Saturday, August 22, 1964
“Good-looking kids,” Brother Rufus said, looking out at Butch and Sissy goofing around on the raft. Rufus had caught us taking a swim and asked us if we’d help him put the raft out in preparation for the arrival of the seminarians.
We were glad to help out. It gave us something to do. Kids their age—Butch was 14, Sissy was 16—don’t want to hang around their parents, and I had given them some legitimate reasons for not wanting to hang around me. Someday, I'd need to reach out and apologize for what a bad parent I had been. Now was not the time. They didn’t want to hear about it; they didn't need the reminder. When I tried to talk with them about any matter of substance, they resisted. Butch retreated into stony silence. Sissy, ever the extrovert, talked. And talked. And talked. About nothing—and anything, mainly I gathered to keep me from talking. I didn't worry that much about it. I figured I had enough on my plate just staying sober. Anyway, things were looking up. At least, I had a job and a room with a bathroom. My wife and I still weren't talking much, but she had agreed to let me take the kids every other Saturday. So here I was. It wasn’t much. It was the best I could do. It was better than I had ever done.
“Hmm, thanks,” I responded finally. “Must be my wife’s doing. Er, we're separated.”
“Well, I assumed there was no wife in the picture.”
“What with me taking on the life of a monk and all.”
“Yea, that too. Anyways, the life of a monk ain’t so bad. Of course, this year promises to be a lee-tle different.” He strung out “lee-tle” like it was a piece of taffy with an accent.
“You’re not entirely in favor of the changes,” I said. My buddy Hank might have been fond of his scotch, but he managed where I hadn't. He had things he wanted to do. Inspired by John XXIII and the Second Vatican Council, Hank had decided Holy Cross Sem needed a few open windows of its own. He planned wholesale changes. Big stuff. Seminarians would no longer have to keep silence in the halls. He was going to abolish “visiting Sunday” and let seminarians have visitors any weekend, once their chores were done. He was going to be more liberal about letting seminarians go off campus. In fact, he wanted them off campus at times, to work on what he called their apostolates. The idea was to do service—working with retarded children, poor folks, Negroes, which was still the politically correct term in 1964. He announced he was going to throw out the music code—now even the freshman would be able to listen to the up-and-coming Beatles instead of Peter, Paul, and Mary. He changed the dress code, allowing sweaters in the classroom instead of the traditional blazer. Finally, he thought the seminarians should be able to interact with other students, including and especially girls. Some of the faculty were ecstatic. Traditionalists like Brother Rufus were uneasy.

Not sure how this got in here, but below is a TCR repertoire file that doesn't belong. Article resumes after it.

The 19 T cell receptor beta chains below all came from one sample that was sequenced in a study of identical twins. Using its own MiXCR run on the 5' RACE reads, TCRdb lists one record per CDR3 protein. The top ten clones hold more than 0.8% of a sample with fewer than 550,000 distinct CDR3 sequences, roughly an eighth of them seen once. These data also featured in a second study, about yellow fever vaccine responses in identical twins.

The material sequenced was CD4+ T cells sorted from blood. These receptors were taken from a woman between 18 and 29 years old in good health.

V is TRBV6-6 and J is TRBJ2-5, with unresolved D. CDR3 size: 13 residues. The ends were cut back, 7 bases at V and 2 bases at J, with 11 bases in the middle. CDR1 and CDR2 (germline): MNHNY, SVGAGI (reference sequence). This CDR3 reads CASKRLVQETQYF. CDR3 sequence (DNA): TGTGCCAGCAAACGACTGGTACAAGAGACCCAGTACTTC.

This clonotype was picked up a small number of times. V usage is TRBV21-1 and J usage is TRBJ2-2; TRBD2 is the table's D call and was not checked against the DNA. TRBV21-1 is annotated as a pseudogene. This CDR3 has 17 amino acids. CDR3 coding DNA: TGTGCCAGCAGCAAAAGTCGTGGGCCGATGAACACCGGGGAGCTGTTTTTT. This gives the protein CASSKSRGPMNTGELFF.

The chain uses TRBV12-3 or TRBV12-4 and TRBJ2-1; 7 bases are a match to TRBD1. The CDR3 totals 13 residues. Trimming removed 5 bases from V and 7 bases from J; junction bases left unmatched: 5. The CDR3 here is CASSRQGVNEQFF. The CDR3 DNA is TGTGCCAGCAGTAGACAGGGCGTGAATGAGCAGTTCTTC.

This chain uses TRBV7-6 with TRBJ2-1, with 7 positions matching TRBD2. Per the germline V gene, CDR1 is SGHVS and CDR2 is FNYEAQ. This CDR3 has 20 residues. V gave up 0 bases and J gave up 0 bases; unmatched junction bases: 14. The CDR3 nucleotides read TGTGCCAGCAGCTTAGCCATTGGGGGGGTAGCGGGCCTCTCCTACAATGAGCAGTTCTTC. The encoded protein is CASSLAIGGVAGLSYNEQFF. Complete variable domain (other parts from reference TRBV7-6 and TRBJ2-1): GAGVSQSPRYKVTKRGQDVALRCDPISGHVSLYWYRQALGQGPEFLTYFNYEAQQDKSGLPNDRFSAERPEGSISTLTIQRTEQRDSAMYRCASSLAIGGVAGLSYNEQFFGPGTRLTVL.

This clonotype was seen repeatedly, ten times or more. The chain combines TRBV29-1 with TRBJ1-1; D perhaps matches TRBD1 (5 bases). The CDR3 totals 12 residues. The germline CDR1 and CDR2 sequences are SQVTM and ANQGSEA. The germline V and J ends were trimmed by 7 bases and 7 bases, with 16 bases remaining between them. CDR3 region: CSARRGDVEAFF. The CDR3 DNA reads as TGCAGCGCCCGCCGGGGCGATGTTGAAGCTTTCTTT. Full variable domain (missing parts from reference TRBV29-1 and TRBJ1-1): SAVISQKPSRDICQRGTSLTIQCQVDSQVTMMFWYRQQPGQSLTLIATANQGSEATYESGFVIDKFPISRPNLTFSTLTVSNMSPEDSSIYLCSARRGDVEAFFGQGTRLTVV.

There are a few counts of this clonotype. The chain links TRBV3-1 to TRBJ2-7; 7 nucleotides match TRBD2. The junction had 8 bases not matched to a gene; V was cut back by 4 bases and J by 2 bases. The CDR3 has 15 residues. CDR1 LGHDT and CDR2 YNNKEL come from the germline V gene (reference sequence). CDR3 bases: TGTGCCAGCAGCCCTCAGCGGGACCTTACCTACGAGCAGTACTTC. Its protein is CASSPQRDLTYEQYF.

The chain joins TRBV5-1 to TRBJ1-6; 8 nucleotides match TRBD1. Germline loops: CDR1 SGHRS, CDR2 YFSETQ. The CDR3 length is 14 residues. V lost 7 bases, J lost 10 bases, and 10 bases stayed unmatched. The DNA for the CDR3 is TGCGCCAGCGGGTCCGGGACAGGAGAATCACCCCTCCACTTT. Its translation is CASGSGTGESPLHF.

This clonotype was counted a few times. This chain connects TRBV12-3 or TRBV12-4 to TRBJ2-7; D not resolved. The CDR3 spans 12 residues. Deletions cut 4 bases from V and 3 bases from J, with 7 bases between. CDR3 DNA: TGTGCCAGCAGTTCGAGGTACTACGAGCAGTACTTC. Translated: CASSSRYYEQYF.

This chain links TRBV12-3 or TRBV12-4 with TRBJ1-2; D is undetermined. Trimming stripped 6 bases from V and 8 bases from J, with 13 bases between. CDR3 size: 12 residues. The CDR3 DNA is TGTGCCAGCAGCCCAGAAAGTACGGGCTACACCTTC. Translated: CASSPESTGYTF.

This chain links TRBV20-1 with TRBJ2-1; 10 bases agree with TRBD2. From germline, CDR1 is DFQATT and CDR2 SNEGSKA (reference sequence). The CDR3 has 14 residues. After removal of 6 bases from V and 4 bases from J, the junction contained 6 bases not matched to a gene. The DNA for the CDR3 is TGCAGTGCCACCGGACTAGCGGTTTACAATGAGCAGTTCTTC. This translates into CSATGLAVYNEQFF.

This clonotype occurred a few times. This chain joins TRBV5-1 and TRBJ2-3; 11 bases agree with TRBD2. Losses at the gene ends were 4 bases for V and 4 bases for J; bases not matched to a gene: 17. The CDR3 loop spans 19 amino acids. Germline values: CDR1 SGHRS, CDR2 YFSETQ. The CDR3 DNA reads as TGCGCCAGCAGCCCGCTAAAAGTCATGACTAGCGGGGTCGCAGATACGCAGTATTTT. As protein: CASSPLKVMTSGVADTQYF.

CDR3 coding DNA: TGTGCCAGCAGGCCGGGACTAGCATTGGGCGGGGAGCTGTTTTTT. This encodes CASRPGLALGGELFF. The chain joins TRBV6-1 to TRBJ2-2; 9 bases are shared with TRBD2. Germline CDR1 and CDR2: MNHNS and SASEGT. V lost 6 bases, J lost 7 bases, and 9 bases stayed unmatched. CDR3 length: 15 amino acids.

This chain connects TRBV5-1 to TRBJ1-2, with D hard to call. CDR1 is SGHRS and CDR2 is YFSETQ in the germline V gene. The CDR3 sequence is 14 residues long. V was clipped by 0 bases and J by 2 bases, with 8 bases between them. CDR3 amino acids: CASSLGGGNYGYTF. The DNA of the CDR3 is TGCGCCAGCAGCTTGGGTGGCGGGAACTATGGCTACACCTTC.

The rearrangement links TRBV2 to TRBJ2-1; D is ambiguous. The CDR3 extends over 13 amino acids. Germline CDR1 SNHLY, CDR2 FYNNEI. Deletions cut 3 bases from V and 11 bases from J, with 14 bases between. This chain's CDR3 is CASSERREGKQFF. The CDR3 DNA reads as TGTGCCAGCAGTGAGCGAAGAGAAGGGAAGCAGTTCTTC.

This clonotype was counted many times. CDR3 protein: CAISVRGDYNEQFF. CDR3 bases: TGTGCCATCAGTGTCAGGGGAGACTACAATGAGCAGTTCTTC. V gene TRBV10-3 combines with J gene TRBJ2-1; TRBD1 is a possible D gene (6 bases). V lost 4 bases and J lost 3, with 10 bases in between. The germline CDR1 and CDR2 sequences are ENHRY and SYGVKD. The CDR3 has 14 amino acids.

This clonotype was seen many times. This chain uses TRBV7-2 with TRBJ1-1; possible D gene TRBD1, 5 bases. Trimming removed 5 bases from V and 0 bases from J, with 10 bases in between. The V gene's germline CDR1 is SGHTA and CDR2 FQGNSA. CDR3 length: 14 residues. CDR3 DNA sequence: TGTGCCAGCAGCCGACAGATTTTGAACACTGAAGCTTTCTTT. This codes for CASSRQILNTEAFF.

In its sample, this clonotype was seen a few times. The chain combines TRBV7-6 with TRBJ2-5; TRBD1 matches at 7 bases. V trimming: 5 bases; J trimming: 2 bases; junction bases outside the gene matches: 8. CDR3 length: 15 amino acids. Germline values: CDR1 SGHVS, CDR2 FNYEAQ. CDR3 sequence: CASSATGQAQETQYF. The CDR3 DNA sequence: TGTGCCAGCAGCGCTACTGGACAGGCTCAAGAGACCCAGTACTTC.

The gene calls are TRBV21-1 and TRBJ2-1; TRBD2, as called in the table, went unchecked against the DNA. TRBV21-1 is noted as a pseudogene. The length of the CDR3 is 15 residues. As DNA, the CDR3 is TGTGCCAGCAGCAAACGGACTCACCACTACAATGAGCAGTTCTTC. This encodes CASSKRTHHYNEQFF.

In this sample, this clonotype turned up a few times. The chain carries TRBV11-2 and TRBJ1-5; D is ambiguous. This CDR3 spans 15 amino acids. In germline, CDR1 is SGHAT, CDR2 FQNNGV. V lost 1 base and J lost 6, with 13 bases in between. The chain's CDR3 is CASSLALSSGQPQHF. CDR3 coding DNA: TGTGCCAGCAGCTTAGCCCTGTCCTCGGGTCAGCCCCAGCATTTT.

“Not my call,” Rufus said, as if reading my mind. “But truth to tell, I think it’ll be trouble. Leastways, it'll be interesting.”
“Yea, I guess it will be different all right,” I said, moving the conversation ahead, oh, a quarter of an inch.
“Yep,” he said. An eighth of an inch.
“New faculty, too,” I said. Half an inch.
“You and that Fox,” he said. An inch.
“Know much about him?” I asked. Whoa, a foot.
Rufus grunted. “Just what I’ve heard.” Bingo. A yard.
“And what’s that?”
“Well, you know, I really shouldn’t say.” He was dying to tell me. “Put it to you this way,” he said staring out to the raft, where Butch and Sissy sat with their feet dangling in the water. “If I had a daughter as pretty as yourn and Br’er Fox came around, why…” He paused, enjoying his own suspense.
I waited and finally gave in. “Why-y what?”
“Why it wouldn’t bother me a bit,” he said, his eyes twinkling as if telling a dirty joke. “Now if he got near the boy …”
Br’er Fox hadn’t even shown up yet. Rufus was right. It was going to be an interesting year.